No matter where you are, chances are your local market is saturated with photographers. From professionals with years of experience to beginners who are just getting started, everyone’s competing for the same small group of clients.
So with all that competition, how can you stand out?
The reality is, it’s not that complicated. Whether you’re just starting out or you’re a seasoned shutterbug, these quick tips can help you get in front of new clients.
Building Your Presence Online
It’s hard to underestimate how important the internet has become for professional photographers. It’s where people go to do their research, how they see examples of your work, and where they go to read reviews from your previous clients.
If you’re one of those photographers who haven’t spent much time building your online presence, getting started can feel intimidating. But it doesn’t have to be.
You don’t have to have a website, be active on social media, and run a successful YouTube channel — just pick one thing to get started.
If you only have time to run and manage an Instagram account, for example, that’s okay! With just a small Instagram profile, you can show off your work, connect with potential clients, and get your name out there.
Claiming Your Google My Business
Whether you have a website or not, it’s important to think about how you appear in online search results for local photographers.
Even if you haven’t set up a Google My Business listing, it might already exist. Google yourself or your business name to see if your information is already showing up in Google’s search results.
If your listing already exists, you can claim it, update your contact information, and start using it to get more clients. But if you don’t have a Google My Business listing yet, it’s easy to set one up.
Here are Google’s instructions for adding or claiming your business on Google My Business and Google Maps.
Finding Your Niche
If you’re an established photographer, this is an easy one. But many beginners take a jack-of-all-trades approach to photography. They shoot weddings, portraits, advertising, pets, food, landscapes.
While it’s true that you can do these types of photography, your work looks unfocused. Different shoots require different equipment and skills. Clients who want a professional photographer to take pictures of their rescue dog are looking for a pet photographer — not a photographer who can take pictures of her dog.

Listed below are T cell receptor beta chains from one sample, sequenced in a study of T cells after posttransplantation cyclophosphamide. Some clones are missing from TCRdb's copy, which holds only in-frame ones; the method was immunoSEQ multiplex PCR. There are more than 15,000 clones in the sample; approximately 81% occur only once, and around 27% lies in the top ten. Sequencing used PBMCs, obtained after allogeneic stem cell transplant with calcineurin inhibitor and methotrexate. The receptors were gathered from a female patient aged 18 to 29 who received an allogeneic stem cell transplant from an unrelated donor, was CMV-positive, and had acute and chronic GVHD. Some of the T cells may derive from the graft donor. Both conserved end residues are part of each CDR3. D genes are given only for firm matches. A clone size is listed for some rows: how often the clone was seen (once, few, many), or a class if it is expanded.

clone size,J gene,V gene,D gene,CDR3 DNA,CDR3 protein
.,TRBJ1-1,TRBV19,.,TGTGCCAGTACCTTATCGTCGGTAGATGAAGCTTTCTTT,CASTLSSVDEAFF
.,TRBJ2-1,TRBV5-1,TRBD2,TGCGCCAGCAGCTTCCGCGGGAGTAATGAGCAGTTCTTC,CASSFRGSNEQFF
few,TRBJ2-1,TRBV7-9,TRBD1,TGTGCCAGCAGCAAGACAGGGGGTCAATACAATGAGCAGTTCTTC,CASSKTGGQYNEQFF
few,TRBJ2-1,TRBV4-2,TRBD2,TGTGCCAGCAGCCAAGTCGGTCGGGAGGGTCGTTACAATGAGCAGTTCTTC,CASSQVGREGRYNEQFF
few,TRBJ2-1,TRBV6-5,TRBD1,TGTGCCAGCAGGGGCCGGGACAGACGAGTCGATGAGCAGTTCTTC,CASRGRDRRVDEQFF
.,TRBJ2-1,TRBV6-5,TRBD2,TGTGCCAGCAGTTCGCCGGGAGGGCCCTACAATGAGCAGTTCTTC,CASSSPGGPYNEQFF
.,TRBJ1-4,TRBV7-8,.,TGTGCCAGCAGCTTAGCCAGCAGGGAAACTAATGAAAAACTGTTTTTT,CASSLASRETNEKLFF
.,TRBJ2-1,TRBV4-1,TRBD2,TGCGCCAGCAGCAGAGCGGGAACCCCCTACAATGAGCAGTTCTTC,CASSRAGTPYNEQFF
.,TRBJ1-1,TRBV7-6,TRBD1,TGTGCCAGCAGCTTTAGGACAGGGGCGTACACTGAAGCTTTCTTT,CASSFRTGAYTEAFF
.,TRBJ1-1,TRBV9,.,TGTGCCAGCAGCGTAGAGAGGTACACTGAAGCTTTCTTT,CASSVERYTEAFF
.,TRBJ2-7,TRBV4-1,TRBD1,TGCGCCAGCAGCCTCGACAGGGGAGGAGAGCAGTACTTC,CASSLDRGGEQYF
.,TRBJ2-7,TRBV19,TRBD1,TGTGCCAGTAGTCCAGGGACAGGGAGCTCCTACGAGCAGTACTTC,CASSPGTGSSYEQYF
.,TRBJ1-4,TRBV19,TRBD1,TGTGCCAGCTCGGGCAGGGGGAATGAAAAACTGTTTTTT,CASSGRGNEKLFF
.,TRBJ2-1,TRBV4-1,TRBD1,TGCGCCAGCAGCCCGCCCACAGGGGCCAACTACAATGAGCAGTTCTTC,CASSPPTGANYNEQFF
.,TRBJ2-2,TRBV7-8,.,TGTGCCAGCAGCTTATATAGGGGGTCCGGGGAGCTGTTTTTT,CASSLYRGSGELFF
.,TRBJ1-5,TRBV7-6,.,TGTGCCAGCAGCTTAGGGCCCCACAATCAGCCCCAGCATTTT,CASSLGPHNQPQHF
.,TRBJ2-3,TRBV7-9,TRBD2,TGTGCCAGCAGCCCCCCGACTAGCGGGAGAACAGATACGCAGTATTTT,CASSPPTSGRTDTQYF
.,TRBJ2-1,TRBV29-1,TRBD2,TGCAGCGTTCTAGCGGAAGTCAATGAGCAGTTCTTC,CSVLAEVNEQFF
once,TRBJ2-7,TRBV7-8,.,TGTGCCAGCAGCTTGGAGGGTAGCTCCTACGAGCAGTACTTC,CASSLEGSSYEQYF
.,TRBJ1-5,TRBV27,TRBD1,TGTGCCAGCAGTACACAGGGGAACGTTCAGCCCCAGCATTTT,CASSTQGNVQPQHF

Choosing a niche can feel like you’re limiting yourself, but you’re actually helping yourself find serious clients who are willing to pay extra for a photographer with your expertise. It’s a win-win.
Not sure how to find out which niche is right for you? Think about what kinds of work you enjoy — not necessarily what’s the most lucrative. When you do what you love, it shows in your work.
Setting Online Appointments
This tip is on the more tactical side. How are new clients contacting you? Do they call you? Fill out a contact form on your website? Sending you emails? Direct messaging you on social media? Something else?
These traditional contact methods are still around for a simple reason: They work.
But if you’re a one-person operation, responding to all these calls and messages and going through all the back-and-forth before you actually set up a meeting can be tough to juggle. What’s worse, it takes up too much of your valuable time.
Appointment setting apps eliminate the back-and-forth and help serious clients connect with you quickly, cutting through the noise. Prospective clients pick an open timeslot on your calendar, and you get a notification when the meeting is confirmed. Your calendar is updated in real-time, so you never get overbooked.
There are tons of booking apps out there at different price points. Try a few to see which one fits your business and your lifestyle.
Low-Cost Social Media Advertising
Marketing and advertising can be expensive. And for many small businesses, it can be prohibitively expensive. But social media advertising can be a cost-effective option for photographers.
Once you’ve established your niche, you can narrow down your audience. What types of people have been your best customers? Where do they live? What do they like to do? How old are they? Answering these basic demographic questions can help you target your ads and minimize your wasted ad spend.
Other than being able to micro-target your preferred clientele, the other major advantage of social media advertising is that you control your spend. Do you want to spend $5 or $500 a day? It’s totally up to you.
When you’re working in an oversaturated industry like photography, you have to find ways to stand out from your local competition. These tips can seem overwhelming, so start small. Over time, the little things can add up to huge successes.